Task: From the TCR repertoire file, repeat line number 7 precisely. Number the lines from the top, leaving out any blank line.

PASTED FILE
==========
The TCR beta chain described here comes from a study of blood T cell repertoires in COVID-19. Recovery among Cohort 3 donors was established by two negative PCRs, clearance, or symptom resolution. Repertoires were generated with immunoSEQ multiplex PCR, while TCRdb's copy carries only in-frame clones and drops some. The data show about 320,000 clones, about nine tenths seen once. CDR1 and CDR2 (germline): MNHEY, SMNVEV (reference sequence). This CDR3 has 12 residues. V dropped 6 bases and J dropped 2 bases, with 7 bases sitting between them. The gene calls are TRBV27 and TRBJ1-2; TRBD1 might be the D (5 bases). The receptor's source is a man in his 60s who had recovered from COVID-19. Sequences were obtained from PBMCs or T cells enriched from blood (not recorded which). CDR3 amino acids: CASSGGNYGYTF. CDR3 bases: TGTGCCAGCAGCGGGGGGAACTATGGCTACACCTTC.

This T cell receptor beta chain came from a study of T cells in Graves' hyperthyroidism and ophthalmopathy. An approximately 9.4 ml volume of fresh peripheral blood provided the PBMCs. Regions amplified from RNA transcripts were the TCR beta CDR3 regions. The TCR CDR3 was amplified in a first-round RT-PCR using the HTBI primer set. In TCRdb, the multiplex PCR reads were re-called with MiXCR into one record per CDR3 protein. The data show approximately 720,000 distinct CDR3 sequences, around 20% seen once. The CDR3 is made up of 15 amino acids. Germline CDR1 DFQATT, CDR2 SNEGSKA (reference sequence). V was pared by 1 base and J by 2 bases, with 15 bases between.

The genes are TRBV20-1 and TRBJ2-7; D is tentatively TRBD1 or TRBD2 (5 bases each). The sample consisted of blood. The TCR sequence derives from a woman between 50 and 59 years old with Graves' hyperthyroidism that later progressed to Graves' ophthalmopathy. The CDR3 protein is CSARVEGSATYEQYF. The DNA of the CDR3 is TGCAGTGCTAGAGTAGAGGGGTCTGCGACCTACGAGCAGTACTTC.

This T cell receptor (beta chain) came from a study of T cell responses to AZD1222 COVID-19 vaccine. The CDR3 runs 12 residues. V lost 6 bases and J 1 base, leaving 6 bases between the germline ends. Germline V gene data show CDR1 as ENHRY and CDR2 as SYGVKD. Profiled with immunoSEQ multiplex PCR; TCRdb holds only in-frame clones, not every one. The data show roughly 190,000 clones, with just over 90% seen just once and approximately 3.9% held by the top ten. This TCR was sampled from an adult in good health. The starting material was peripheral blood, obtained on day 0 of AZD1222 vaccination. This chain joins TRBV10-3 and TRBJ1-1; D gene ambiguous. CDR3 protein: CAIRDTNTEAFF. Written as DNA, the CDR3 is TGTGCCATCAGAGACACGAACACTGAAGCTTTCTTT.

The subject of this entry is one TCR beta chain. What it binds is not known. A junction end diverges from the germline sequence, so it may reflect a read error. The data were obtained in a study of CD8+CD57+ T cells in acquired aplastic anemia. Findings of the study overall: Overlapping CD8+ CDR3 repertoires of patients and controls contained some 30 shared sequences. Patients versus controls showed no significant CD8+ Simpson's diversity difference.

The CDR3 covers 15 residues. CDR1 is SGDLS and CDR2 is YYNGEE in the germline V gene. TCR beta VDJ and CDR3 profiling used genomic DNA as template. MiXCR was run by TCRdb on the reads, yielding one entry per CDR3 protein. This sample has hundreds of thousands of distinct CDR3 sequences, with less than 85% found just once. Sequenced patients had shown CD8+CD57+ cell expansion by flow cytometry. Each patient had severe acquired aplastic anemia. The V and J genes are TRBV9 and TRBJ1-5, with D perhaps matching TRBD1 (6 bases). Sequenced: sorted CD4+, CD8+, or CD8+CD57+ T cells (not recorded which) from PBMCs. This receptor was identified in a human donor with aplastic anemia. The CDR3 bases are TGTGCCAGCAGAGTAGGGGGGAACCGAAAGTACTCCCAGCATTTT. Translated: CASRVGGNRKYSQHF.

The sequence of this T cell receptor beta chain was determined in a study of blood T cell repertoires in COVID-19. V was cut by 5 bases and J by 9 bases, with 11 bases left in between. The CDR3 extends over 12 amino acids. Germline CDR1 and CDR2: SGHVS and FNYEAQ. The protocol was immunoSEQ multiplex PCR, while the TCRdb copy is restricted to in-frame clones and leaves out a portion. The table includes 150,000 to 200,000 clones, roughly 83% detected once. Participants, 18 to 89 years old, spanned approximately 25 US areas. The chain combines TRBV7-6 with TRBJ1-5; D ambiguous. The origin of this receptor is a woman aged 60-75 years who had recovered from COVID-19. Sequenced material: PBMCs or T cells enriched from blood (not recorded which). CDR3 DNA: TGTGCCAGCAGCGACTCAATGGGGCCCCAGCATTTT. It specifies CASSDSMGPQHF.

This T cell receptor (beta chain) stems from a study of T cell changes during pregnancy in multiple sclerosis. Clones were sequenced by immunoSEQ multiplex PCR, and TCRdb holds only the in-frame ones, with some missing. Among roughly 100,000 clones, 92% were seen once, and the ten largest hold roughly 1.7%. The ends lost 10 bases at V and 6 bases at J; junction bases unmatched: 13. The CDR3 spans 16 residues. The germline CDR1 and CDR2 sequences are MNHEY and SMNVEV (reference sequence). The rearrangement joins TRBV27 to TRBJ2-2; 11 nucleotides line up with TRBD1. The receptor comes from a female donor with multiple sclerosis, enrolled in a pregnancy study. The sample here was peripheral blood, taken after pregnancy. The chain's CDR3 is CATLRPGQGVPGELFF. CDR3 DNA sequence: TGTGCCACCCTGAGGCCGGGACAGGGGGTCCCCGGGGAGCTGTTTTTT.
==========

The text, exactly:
The sequence of this T cell receptor beta chain was determined in a study of blood T cell repertoires in COVID-19. V was cut by 5 bases and J by 9 bases, with 11 bases left in between. The CDR3 extends over 12 amino acids. Germline CDR1 and CDR2: SGHVS and FNYEAQ. The protocol was immunoSEQ multiplex PCR, while the TCRdb copy is restricted to in-frame clones and leaves out a portion. The table includes 150,000 to 200,000 clones, roughly 83% detected once. Participants, 18 to 89 years old, spanned approximately 25 US areas. The chain combines TRBV7-6 with TRBJ1-5; D ambiguous. The origin of this receptor is a woman aged 60-75 years who had recovered from COVID-19. Sequenced material: PBMCs or T cells enriched from blood (not recorded which). CDR3 DNA: TGTGCCAGCAGCGACTCAATGGGGCCCCAGCATTTT. It specifies CASSDSMGPQHF.